Only 11 percent of respondents said they had a problem with their card, with unauthorized use or fraud being the most common issue. A larger proportion -- 18 percent -- said they were contacted about fraud, and 7 percent about a data breach. That indicates that many people who were warned about fraud did not consider it a complaint, Miller said.

The average cardholder satisfaction score was 778 on the 1,000-point scale, up from 767 in 2013. In 2007 when the survey began, the average card satisfaction score was 658.

But in a market where reward offers are hotly competitive, satisfaction doesn't necessarily mean loyalty. Ten percent of cardholders said they switched their primary card, up from 8 percent in last year's survey. Close to half of those switching said the reason was a better rewards program.

"You could be satisfied with your existing card -- but if something better comes along, you're going to jump on it," Miller said.

Richer rewards programs may be one factor behind the 18 percent rise in overall satisfaction since 2007, Miller said.

Card issuers are also getting faster at solving customer problems, J.D. Power said. In 2007, 11 percent of those surveyed said they had a problem with their card, the same fraction as today. But the time to get those problems resolved has shrunk to four days from about 10 days. Consequently, issuers' average score for problem resolution has made a big leap, from 535 in 2007 to 740 today.

"The way we interact with issuers today -- so many customers are online, on mobile, they get service alerts -- it's much easier to do," Miller said.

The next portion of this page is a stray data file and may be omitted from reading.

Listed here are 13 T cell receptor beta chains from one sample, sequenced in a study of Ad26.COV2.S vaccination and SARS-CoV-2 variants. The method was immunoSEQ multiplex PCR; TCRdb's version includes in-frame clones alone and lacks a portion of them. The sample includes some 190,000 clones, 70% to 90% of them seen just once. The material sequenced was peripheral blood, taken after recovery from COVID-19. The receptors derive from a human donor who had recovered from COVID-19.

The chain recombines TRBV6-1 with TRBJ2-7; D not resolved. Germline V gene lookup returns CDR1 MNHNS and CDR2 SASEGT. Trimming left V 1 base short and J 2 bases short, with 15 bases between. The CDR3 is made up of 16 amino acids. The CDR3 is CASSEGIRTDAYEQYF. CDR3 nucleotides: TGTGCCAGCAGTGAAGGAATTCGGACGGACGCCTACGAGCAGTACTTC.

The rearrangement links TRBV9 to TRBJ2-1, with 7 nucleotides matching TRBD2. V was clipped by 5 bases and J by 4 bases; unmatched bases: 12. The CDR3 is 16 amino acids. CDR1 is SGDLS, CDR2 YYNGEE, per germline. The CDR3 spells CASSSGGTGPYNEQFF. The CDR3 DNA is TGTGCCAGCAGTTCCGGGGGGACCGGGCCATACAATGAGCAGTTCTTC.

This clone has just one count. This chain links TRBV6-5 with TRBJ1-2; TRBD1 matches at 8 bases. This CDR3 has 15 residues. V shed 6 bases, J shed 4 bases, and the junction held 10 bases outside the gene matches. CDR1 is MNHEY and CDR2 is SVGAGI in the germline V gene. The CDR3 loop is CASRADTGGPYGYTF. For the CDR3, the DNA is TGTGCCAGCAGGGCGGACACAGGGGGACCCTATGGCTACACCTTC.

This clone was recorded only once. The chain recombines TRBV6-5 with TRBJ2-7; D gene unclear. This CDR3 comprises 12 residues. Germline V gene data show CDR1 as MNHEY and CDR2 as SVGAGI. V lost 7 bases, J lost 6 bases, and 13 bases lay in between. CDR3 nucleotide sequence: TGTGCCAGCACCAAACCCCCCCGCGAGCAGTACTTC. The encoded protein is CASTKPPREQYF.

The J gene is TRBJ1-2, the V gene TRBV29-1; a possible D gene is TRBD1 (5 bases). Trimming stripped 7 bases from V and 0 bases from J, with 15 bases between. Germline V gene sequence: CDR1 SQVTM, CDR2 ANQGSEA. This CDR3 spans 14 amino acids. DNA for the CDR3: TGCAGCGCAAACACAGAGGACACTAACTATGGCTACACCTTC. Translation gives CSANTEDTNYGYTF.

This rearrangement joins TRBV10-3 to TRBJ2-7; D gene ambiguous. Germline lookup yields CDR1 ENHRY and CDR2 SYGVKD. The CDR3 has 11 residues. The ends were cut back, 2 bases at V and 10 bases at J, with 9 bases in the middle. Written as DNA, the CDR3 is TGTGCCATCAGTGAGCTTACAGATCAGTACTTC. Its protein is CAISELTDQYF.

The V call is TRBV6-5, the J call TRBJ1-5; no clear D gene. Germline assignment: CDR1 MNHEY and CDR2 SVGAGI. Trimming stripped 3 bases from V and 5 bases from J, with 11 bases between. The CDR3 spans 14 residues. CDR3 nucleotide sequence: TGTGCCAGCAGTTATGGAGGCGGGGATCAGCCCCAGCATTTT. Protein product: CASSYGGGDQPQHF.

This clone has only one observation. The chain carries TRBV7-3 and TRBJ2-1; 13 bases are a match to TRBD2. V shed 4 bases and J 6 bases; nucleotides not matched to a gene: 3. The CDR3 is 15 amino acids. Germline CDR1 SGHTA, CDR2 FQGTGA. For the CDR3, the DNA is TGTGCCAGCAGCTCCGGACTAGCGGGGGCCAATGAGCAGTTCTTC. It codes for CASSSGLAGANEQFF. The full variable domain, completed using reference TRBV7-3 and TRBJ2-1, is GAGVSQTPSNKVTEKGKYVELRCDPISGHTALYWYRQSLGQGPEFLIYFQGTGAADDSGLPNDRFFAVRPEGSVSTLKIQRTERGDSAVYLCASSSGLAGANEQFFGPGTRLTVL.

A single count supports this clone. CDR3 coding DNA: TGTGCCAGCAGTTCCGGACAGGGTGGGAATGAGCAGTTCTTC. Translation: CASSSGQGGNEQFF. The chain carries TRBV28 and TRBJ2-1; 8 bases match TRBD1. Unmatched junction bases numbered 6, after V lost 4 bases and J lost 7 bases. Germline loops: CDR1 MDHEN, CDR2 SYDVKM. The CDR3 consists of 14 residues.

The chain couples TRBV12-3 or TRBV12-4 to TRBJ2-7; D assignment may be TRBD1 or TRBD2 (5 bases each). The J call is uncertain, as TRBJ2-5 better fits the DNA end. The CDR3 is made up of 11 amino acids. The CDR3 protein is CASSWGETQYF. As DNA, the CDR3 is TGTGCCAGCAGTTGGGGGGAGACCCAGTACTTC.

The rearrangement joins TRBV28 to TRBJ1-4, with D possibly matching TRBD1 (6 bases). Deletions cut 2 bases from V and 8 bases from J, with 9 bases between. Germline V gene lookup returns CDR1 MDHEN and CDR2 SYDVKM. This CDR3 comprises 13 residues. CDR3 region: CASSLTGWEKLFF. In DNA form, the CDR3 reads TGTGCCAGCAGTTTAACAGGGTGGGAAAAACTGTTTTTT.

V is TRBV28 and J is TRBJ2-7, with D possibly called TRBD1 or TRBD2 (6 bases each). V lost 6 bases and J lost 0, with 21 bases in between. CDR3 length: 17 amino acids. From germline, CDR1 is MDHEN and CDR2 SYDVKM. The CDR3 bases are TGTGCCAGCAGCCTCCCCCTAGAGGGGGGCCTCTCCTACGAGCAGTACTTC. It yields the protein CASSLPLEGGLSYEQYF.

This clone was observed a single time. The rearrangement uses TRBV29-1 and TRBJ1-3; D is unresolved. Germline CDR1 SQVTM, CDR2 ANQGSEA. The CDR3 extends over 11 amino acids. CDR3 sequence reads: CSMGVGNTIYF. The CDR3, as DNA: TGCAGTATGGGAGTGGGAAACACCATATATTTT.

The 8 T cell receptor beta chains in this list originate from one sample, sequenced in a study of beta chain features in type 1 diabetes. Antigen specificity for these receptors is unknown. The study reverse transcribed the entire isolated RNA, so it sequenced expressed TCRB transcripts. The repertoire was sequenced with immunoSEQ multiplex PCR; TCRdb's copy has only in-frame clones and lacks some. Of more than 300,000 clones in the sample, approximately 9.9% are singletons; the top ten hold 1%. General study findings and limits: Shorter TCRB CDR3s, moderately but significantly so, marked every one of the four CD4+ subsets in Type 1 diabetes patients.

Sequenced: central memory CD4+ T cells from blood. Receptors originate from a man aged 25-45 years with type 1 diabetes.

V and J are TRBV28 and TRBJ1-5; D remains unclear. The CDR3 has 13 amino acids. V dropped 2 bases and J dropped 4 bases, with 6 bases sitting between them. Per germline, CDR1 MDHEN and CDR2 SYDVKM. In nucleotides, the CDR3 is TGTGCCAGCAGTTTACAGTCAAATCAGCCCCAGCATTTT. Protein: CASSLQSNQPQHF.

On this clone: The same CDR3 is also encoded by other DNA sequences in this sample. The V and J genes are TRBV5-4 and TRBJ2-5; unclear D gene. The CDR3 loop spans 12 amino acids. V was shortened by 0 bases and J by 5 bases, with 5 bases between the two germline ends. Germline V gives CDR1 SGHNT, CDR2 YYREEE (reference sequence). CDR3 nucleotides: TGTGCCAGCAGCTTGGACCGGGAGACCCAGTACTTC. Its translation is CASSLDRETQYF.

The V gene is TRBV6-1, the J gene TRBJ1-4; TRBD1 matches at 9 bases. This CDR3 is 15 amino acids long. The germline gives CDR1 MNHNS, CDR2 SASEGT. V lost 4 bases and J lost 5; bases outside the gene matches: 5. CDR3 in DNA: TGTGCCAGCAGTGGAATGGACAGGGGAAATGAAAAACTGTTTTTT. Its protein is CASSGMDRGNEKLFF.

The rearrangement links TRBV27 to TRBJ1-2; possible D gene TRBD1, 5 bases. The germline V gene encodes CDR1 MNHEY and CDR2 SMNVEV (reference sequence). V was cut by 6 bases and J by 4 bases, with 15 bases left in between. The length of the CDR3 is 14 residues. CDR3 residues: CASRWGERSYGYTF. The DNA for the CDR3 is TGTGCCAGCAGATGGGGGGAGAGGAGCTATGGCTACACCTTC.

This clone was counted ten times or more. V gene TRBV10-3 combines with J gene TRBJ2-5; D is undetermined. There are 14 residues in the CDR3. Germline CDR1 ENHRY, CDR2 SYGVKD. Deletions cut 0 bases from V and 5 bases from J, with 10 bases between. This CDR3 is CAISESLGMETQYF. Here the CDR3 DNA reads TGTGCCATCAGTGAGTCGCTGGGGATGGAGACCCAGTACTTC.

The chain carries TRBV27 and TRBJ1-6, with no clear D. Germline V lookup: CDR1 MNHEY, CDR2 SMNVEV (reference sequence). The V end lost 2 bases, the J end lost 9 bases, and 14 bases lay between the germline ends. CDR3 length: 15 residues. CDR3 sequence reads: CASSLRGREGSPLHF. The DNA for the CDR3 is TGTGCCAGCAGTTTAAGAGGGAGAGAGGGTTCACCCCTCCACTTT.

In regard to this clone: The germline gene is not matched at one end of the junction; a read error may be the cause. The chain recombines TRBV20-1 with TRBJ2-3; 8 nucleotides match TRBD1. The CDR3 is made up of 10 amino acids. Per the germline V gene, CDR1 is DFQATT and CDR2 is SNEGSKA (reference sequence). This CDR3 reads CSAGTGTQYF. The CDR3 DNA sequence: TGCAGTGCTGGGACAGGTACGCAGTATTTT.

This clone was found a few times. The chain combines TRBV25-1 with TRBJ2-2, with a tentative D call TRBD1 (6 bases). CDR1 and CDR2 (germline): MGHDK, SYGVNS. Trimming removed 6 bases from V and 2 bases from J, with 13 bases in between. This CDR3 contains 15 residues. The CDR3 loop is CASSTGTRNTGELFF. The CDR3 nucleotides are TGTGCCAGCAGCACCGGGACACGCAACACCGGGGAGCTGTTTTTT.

Heightened consumer protection could also be boosting cardholder satisfaction. The Credit CARD Act of 2009 has restricted interest rate hikes and over-limit fees, formerly major friction points with issuers. And the newly formed Consumer Financial Protection Bureau's enforcement efforts have battled expensive card add-on products such as credit protection. Since 2010, the CFPB has taken complaints about credit cards and forwarded them to issuers, providing an outlet for gripes to be resolved within a certain time period.

An improving economy can share some of the credit for rising satisfaction, too. The only year the average score went down was 2009, during the Great Recession. Since then, the upward trend for cardholder happiness has moved in the same direction as the improving job market and rosier consumer confidence.

The J.D. Power survey came out the same week as new data from TransUnion showing that late payments on cards hit a new low. Only 1.16 percent of cardholders were in delinquency, the credit bureau said, the lowest rate in at least seven years.

"Basically, the economy is doing better," said Toni Guitart, director of research and consulting. "There are more jobs, better jobs, longer hours -- people are able to make those payments." 

See related: CFPB: Credit card complaints decline in 2013


The views and opinions expressed herein are the views and opinions of the author and do not necessarily reflect those of The NASDAQ OMX Group, Inc.




This article appears in: Personal Finance , Credit and Debt